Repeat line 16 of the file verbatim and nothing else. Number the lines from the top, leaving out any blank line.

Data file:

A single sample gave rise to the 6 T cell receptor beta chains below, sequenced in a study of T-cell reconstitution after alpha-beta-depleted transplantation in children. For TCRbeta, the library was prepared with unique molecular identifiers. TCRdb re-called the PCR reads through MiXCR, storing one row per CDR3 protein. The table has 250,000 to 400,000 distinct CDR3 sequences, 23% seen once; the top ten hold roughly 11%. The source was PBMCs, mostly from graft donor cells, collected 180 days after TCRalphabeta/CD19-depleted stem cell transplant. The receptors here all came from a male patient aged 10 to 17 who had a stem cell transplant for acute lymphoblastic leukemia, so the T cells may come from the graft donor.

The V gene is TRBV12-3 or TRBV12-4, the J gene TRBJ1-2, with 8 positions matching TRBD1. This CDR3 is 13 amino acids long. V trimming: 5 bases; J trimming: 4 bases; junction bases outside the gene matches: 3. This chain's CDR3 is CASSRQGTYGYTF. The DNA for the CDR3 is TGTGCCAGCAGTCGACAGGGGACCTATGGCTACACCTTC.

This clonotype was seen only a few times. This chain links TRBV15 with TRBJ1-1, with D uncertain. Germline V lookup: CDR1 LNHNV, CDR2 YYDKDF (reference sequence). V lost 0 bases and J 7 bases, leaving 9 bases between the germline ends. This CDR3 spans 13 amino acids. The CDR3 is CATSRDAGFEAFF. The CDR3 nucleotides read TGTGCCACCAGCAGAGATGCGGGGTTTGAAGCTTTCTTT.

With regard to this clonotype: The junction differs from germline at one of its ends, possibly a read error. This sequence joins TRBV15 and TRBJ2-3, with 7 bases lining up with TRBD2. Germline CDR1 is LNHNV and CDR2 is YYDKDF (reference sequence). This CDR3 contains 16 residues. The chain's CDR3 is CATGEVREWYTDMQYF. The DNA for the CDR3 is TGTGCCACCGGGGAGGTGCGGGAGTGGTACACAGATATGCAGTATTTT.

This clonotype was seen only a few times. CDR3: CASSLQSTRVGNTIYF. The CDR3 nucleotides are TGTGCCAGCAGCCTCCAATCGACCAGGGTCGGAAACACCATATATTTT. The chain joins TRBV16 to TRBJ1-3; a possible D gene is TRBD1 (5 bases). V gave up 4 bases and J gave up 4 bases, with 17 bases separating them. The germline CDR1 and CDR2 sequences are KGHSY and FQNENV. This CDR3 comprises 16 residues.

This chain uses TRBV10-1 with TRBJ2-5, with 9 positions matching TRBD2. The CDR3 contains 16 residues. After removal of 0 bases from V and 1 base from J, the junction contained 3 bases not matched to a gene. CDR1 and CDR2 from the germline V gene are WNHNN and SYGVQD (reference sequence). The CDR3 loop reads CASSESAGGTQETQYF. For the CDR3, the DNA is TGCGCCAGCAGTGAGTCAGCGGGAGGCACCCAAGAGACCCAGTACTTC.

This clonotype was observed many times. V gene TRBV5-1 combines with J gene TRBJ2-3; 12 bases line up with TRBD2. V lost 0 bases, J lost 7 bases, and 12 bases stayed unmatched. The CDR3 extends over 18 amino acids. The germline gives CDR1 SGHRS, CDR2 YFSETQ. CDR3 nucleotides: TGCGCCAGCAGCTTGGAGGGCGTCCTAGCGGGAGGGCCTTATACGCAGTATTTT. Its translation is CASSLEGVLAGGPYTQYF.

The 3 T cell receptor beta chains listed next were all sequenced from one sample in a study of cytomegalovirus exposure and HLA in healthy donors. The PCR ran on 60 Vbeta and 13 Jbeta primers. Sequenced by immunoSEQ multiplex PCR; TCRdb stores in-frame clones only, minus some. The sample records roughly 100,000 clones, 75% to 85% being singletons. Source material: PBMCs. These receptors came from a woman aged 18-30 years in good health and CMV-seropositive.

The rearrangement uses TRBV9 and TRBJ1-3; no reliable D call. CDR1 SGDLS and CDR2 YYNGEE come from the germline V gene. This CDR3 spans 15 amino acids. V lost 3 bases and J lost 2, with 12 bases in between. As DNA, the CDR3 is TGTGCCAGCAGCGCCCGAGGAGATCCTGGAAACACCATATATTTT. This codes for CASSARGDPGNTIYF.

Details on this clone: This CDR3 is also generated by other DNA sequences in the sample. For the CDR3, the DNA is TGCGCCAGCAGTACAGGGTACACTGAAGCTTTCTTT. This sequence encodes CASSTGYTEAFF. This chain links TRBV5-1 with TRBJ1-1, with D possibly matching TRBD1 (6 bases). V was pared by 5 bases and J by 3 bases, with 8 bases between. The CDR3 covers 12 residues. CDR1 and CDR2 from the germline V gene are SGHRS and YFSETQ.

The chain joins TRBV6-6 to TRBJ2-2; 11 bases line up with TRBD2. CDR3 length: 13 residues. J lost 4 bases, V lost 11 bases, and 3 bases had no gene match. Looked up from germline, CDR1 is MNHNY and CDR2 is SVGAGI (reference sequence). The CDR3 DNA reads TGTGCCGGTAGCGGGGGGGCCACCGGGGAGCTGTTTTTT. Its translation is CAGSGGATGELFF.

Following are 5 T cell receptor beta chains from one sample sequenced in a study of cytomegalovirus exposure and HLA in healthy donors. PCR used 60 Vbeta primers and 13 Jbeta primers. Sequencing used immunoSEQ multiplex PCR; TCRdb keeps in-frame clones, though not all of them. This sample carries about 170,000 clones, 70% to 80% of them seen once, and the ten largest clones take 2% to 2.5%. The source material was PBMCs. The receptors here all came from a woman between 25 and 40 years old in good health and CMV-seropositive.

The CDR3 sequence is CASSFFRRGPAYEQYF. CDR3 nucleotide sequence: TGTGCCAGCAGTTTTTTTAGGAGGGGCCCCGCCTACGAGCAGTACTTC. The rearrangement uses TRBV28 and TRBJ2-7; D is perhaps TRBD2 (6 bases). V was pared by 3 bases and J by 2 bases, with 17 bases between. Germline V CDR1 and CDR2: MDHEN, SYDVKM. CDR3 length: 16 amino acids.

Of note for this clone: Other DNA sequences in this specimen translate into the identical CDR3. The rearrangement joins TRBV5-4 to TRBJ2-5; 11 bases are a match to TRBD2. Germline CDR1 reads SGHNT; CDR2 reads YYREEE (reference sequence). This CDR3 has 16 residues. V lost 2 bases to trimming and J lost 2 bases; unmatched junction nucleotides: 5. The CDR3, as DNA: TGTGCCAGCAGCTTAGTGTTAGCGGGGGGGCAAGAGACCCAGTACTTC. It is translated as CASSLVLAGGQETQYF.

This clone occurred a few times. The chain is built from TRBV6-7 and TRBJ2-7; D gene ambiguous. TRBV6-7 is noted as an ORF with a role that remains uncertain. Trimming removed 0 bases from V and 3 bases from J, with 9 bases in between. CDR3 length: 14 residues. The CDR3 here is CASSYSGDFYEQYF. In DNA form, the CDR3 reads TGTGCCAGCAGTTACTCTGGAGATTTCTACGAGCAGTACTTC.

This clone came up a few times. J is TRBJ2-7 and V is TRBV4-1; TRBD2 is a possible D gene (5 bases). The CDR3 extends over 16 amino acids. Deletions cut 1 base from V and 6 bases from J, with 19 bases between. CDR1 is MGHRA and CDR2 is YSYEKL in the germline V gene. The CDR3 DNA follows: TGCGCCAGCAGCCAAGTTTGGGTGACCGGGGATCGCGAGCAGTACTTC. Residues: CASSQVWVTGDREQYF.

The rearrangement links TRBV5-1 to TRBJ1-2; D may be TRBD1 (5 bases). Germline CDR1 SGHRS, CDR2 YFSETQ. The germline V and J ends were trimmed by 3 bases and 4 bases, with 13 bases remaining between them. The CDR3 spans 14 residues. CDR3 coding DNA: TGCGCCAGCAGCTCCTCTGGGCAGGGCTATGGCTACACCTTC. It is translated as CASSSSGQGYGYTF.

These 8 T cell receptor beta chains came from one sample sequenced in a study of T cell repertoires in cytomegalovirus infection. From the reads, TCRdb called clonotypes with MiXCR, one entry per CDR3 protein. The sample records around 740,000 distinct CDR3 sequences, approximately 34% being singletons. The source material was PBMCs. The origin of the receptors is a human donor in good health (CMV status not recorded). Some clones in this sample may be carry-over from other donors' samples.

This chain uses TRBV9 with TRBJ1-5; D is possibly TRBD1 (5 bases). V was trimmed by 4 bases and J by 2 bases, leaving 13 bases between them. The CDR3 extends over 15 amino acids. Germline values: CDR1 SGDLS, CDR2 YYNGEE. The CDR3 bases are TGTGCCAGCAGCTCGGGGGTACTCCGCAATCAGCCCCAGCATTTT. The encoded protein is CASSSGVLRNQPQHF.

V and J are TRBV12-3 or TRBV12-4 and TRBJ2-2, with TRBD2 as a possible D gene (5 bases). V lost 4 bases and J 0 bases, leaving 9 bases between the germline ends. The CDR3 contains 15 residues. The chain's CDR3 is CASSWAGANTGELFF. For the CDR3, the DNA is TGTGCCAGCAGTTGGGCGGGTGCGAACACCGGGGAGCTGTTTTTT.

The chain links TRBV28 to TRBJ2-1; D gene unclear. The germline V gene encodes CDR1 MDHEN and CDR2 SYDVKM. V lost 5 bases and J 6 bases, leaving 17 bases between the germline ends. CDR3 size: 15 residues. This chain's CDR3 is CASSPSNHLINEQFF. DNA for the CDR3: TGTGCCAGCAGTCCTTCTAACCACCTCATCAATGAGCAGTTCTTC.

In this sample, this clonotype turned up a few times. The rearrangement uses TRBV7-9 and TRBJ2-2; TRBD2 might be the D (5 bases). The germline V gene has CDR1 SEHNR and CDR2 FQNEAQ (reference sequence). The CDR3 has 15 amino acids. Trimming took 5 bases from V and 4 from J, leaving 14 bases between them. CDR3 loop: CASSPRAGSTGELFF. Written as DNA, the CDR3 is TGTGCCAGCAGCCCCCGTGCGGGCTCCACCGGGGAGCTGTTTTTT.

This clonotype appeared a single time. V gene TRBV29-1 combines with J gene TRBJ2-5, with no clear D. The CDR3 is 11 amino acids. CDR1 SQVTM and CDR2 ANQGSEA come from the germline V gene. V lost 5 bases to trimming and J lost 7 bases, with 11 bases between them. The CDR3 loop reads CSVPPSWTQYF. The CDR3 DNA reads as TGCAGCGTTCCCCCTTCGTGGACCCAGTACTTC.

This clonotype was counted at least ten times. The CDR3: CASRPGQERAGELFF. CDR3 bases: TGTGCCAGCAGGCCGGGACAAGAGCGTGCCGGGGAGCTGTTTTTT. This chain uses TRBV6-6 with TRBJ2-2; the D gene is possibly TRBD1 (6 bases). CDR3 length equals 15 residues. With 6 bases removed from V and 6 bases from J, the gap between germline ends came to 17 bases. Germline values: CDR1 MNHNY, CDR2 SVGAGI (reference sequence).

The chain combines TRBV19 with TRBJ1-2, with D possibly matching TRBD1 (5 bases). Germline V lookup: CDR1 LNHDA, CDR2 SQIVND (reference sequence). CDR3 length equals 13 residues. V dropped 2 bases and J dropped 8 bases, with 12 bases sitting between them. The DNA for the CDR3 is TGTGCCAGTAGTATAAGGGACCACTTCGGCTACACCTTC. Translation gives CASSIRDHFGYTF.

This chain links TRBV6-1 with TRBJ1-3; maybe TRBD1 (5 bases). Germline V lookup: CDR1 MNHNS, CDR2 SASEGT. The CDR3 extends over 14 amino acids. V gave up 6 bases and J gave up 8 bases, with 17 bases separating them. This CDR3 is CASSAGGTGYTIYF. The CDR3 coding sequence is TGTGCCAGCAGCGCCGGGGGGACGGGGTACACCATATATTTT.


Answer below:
This clone came up a few times. J is TRBJ2-7 and V is TRBV4-1; TRBD2 is a possible D gene (5 bases). The CDR3 extends over 16 amino acids. Deletions cut 1 base from V and 6 bases from J, with 19 bases between. CDR1 is MGHRA and CDR2 is YSYEKL in the germline V gene. The CDR3 DNA follows: TGCGCCAGCAGCCAAGTTTGGGTGACCGGGGATCGCGAGCAGTACTTC. Residues: CASSQVWVTGDREQYF.